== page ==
Making a game is now easier than it ever has been, and as a result, we’re seeing more and more one-person development teams. That’s largely due to tools like Unity and GameMaker, which allow fast prototyping and relatively one-touch publishing across different platforms. But the latest game out of Brisbane made by one person, Space Bot Alpha, was coded from the ground up in Objective-C. We spoke to its creator, Sarah Smith, about why she eschewed the shortcuts.
I visited Sarah Smith while she was hard at work on Space Bot Alpha in Brisbane, working next to (but not a part of) indie accelerator Right Pedal Studios. She had lucked out with an office that had other game development teams there. Even being around other devs can make a world of difference, especially if you’re tackling something as daunting as solo coding your first entire game in Objective-C.
Now the game is complete, and Space Bot Alpha has been featured in the Strategy section of the App Store. It could fall under a few different categories, though. As a robot you have to defend your ship from an invading octopus-like alien. You have no combat skills, but you’re quite adept at building walls. So you trap the alien, bit by bit, cutting it off from the rest of a level with walls. You’re shielded while you’re touching a wall, but if it touches you while you’re building, that’s it for you.
The game requires you to make yourself vulnerable to get the job done, and there’s natural risk/reward with cutting off larger sections of the level. If you can manage to separate the alien from half of the level with one wall, it’s a pretty good feeling. And Space Bot’s charming R2D2-style bleeps and bloops don’t hurt either.
But Smith didn’t want to make the game in Unity, or GameMaker, or any of the other tools. By coding it in Objective-C, the game is available to more people — anyone who can run iOS 7 can play the game, even if they’ve got a three-year-old iPhone 4S.
“People really seem to like that,” says Smith. “They say they won’t be able to play the game because of their old phone, but I’m like ‘No, you’re okay!’ People in South America, places like Brazil, have expressed their happiness about it. We kind of forget that not everyone can afford the latest gizmo.”
I can relate. After I bought one of the first-gen iPads, only to return to it much later and find out it was useless for anything other than Facebook or Twitter, I wasn’t too happy. All of the new apps required either the new version of iOS, or some new iPad feature that didn’t even seem necessary for the specific app. I directed my anger at Apple for what seemed like forced obsolescence.
But Smith, a coding veteran of Nokia and Google before going indie, says that’s a problem that both Apple and developers share the blame for.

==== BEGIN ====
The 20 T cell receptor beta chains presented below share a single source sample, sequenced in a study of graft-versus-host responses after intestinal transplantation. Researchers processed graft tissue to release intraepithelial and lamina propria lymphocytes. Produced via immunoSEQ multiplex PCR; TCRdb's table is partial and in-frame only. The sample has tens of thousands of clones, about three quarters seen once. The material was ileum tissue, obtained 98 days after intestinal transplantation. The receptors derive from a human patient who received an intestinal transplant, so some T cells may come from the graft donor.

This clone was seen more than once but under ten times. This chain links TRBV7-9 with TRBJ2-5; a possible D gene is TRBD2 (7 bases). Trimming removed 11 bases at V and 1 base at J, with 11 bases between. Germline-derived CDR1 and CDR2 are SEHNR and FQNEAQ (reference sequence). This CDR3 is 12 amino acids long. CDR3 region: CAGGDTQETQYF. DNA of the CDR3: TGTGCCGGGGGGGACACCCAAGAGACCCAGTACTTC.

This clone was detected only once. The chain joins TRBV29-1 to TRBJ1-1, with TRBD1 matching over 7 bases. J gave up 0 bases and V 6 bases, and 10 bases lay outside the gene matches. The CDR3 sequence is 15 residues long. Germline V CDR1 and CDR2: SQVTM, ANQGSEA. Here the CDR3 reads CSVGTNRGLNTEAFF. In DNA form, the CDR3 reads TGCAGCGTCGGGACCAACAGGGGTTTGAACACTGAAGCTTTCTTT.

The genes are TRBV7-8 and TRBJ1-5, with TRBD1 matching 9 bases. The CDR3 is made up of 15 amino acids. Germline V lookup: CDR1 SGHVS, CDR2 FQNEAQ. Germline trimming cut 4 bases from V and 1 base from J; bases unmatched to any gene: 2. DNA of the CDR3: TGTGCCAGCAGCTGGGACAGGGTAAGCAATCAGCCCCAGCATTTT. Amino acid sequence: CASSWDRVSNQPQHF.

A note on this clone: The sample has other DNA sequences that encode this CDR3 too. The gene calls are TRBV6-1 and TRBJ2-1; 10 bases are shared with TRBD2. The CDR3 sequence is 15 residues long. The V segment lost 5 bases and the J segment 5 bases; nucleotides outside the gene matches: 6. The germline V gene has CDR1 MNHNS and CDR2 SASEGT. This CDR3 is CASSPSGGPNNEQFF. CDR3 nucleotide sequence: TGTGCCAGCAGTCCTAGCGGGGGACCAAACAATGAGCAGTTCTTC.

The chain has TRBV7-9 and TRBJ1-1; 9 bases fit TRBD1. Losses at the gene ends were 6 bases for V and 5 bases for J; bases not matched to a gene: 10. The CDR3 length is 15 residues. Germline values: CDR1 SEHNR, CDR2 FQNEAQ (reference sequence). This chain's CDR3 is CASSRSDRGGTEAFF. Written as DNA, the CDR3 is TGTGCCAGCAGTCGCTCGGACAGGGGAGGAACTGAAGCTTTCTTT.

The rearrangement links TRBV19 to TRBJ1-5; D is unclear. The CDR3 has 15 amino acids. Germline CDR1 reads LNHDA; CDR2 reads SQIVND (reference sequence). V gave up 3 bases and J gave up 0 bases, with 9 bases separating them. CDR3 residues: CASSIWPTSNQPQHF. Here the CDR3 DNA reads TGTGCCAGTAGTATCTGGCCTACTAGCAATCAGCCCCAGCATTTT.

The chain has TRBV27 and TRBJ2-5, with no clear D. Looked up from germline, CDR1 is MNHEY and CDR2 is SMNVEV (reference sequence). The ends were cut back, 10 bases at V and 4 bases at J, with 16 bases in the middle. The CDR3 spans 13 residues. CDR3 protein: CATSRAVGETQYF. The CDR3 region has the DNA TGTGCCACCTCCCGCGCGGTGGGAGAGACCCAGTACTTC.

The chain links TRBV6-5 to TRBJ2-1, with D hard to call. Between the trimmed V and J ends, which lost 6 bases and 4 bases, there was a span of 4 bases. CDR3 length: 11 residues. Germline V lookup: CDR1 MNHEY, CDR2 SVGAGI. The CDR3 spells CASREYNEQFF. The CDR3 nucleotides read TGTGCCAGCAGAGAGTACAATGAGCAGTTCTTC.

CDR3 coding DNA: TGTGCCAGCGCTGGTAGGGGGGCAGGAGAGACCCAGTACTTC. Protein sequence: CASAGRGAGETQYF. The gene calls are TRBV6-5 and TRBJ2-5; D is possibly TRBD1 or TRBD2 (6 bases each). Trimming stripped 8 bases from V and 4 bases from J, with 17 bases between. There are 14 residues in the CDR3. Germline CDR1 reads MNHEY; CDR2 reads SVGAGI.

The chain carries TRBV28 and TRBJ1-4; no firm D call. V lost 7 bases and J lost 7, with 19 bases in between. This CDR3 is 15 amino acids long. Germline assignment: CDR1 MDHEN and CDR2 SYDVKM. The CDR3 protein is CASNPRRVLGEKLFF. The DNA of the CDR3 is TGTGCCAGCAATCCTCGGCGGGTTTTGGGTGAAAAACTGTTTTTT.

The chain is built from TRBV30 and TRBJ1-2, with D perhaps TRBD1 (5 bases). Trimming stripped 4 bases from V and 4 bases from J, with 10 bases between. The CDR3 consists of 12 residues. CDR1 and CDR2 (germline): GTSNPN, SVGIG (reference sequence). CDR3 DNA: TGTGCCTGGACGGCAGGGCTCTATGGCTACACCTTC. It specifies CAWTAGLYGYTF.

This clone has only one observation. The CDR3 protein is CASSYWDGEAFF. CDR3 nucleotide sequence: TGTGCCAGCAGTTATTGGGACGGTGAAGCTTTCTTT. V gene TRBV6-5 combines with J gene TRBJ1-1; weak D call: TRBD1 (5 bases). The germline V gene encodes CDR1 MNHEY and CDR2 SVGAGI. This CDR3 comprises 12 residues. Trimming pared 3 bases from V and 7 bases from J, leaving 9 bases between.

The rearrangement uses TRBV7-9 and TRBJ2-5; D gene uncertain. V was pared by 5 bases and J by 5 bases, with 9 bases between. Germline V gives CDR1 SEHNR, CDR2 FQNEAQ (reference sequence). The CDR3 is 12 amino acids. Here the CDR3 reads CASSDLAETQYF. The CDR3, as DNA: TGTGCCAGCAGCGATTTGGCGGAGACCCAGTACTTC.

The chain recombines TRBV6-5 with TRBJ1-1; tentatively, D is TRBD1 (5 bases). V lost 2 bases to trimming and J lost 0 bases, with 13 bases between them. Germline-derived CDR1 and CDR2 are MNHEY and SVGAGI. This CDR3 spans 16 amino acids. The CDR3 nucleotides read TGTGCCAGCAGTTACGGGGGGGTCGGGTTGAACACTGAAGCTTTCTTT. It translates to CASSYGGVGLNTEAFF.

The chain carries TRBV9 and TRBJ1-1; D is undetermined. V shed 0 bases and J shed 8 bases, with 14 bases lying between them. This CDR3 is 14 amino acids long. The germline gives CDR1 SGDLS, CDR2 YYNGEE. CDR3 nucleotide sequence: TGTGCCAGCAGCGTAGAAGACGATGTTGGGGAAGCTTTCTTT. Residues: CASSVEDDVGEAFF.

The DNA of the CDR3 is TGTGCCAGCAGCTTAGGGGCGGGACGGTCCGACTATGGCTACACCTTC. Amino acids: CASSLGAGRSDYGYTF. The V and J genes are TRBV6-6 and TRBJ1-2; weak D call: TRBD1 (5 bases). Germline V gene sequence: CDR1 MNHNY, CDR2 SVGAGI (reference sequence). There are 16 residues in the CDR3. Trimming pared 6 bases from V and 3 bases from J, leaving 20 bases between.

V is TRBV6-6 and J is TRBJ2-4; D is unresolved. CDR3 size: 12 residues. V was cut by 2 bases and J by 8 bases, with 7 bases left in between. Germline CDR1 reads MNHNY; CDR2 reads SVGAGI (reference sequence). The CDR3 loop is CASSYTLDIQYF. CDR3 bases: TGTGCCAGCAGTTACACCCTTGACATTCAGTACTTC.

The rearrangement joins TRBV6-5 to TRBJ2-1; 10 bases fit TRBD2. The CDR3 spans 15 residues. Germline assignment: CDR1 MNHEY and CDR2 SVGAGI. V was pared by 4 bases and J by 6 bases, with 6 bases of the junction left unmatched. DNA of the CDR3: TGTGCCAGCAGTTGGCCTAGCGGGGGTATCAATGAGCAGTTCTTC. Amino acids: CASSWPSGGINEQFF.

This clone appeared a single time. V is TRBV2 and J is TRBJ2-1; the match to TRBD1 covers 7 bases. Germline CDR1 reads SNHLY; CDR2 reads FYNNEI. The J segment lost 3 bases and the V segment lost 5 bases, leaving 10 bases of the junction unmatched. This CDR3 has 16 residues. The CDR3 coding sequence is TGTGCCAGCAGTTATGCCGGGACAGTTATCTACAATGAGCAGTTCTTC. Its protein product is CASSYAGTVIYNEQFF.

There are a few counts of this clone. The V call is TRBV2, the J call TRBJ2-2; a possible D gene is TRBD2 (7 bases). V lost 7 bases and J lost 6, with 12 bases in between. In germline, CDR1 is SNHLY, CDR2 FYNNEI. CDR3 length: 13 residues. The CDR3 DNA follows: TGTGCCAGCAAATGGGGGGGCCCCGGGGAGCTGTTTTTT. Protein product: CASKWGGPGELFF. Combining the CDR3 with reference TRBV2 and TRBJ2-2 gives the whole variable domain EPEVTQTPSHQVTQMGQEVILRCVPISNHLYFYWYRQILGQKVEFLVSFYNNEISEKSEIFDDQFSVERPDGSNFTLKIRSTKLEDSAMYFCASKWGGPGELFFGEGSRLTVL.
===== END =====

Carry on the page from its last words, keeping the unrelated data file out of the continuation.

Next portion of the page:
“In my opinion, it’s really a story about how we have not noticed our expectations rising and rising with the power of new multi-core, 64bit smartphones and devices. Developers who opt to sit on top of those frameworks like Unity are making things easier for themselves, and also allowing themselves easy access to more platforms. Now Unity was never slim, and its getting bigger all the time. Plus its a 3D framework, often used for 2D games. With our inflating expectations, now we want Unity and everything it brings to be in our pocket. We see Hearthstone on the iPad and that is normal now. So yeah, Apple is responsible for this ‘planned obsolescence’ by making more powerful devices, but developers are partners in the crime.
“Apple has been happy to oblige by shipping more and more aspirational, high-powered devices to make that happen, but the blame also lies with the game developers and framework makers, who have chosen to leave lower end devices behind in favour of quicker time to market, and broader platform support that comes with bloaty cross-platform frameworks like Unity.”
Of course, the drawback is that now Smith will have to put in the hard yards making the game work on Google Play. Then, there’s the hours to put in localising the game for those South Americans who expressed so much interest.
“The number of times I’ve seen other game developers click a checkbox in Unity that gives them something that took me hours of coding is a bit frustrating,” says Smith. “Using Objective-C taxed my Software Development chops at every turn. Its widely acknowledged as clunky and idiosyncratic. But I really like it now.”
Foregoing modern development frameworks at first seemed to me like building an arc without hammers and nails, but the benefits are clear now. Space Bot Alpha even performs well on a four-year-old Samsung Nexus.
It’s shortly after a release in one of the busiest October/November periods the games industry has ever seen, both across triple-A and indie. Targeting older hardware seems like a departure from the standard model of indie development, but it’s an experiment I’ll want to see the results of, and we’ll see if the world’s users of old (but not that old) devices make all the pain worth it.
You can find Space Bot Alpha on the App Store.